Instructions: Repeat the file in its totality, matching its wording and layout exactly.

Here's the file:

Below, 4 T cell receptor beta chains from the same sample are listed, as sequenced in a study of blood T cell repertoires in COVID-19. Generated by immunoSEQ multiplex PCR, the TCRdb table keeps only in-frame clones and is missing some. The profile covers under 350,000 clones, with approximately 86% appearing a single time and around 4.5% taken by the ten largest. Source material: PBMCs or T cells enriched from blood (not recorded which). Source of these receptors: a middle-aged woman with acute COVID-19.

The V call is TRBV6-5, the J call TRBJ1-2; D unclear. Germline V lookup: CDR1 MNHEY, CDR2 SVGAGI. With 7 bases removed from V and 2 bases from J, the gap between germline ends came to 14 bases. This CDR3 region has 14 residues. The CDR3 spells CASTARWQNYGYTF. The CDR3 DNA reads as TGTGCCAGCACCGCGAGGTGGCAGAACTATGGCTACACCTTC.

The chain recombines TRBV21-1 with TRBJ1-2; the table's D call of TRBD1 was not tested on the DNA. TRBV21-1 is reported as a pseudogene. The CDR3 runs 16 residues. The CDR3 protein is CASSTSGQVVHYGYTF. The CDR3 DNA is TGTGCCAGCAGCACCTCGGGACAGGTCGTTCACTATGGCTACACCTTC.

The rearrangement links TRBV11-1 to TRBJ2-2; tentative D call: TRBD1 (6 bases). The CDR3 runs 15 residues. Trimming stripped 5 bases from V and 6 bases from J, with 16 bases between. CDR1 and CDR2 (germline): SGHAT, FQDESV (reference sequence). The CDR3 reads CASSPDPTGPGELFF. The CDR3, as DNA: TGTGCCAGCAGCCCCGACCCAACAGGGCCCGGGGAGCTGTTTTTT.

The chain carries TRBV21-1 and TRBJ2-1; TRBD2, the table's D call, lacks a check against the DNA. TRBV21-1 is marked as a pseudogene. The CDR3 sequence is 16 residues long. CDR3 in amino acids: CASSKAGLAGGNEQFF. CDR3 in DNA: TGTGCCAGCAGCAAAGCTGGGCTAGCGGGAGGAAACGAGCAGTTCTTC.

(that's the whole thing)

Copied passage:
Below, 4 T cell receptor beta chains from the same sample are listed, as sequenced in a study of blood T cell repertoires in COVID-19. Generated by immunoSEQ multiplex PCR, the TCRdb table keeps only in-frame clones and is missing some. The profile covers under 350,000 clones, with approximately 86% appearing a single time and around 4.5% taken by the ten largest. Source material: PBMCs or T cells enriched from blood (not recorded which). Source of these receptors: a middle-aged woman with acute COVID-19.

The V call is TRBV6-5, the J call TRBJ1-2; D unclear. Germline V lookup: CDR1 MNHEY, CDR2 SVGAGI. With 7 bases removed from V and 2 bases from J, the gap between germline ends came to 14 bases. This CDR3 region has 14 residues. The CDR3 spells CASTARWQNYGYTF. The CDR3 DNA reads as TGTGCCAGCACCGCGAGGTGGCAGAACTATGGCTACACCTTC.

The chain recombines TRBV21-1 with TRBJ1-2; the table's D call of TRBD1 was not tested on the DNA. TRBV21-1 is reported as a pseudogene. The CDR3 runs 16 residues. The CDR3 protein is CASSTSGQVVHYGYTF. The CDR3 DNA is TGTGCCAGCAGCACCTCGGGACAGGTCGTTCACTATGGCTACACCTTC.

The rearrangement links TRBV11-1 to TRBJ2-2; tentative D call: TRBD1 (6 bases). The CDR3 runs 15 residues. Trimming stripped 5 bases from V and 6 bases from J, with 16 bases between. CDR1 and CDR2 (germline): SGHAT, FQDESV (reference sequence). The CDR3 reads CASSPDPTGPGELFF. The CDR3, as DNA: TGTGCCAGCAGCCCCGACCCAACAGGGCCCGGGGAGCTGTTTTTT.

The chain carries TRBV21-1 and TRBJ2-1; TRBD2, the table's D call, lacks a check against the DNA. TRBV21-1 is marked as a pseudogene. The CDR3 sequence is 16 residues long. CDR3 in amino acids: CASSKAGLAGGNEQFF. CDR3 in DNA: TGTGCCAGCAGCAAAGCTGGGCTAGCGGGAGGAAACGAGCAGTTCTTC.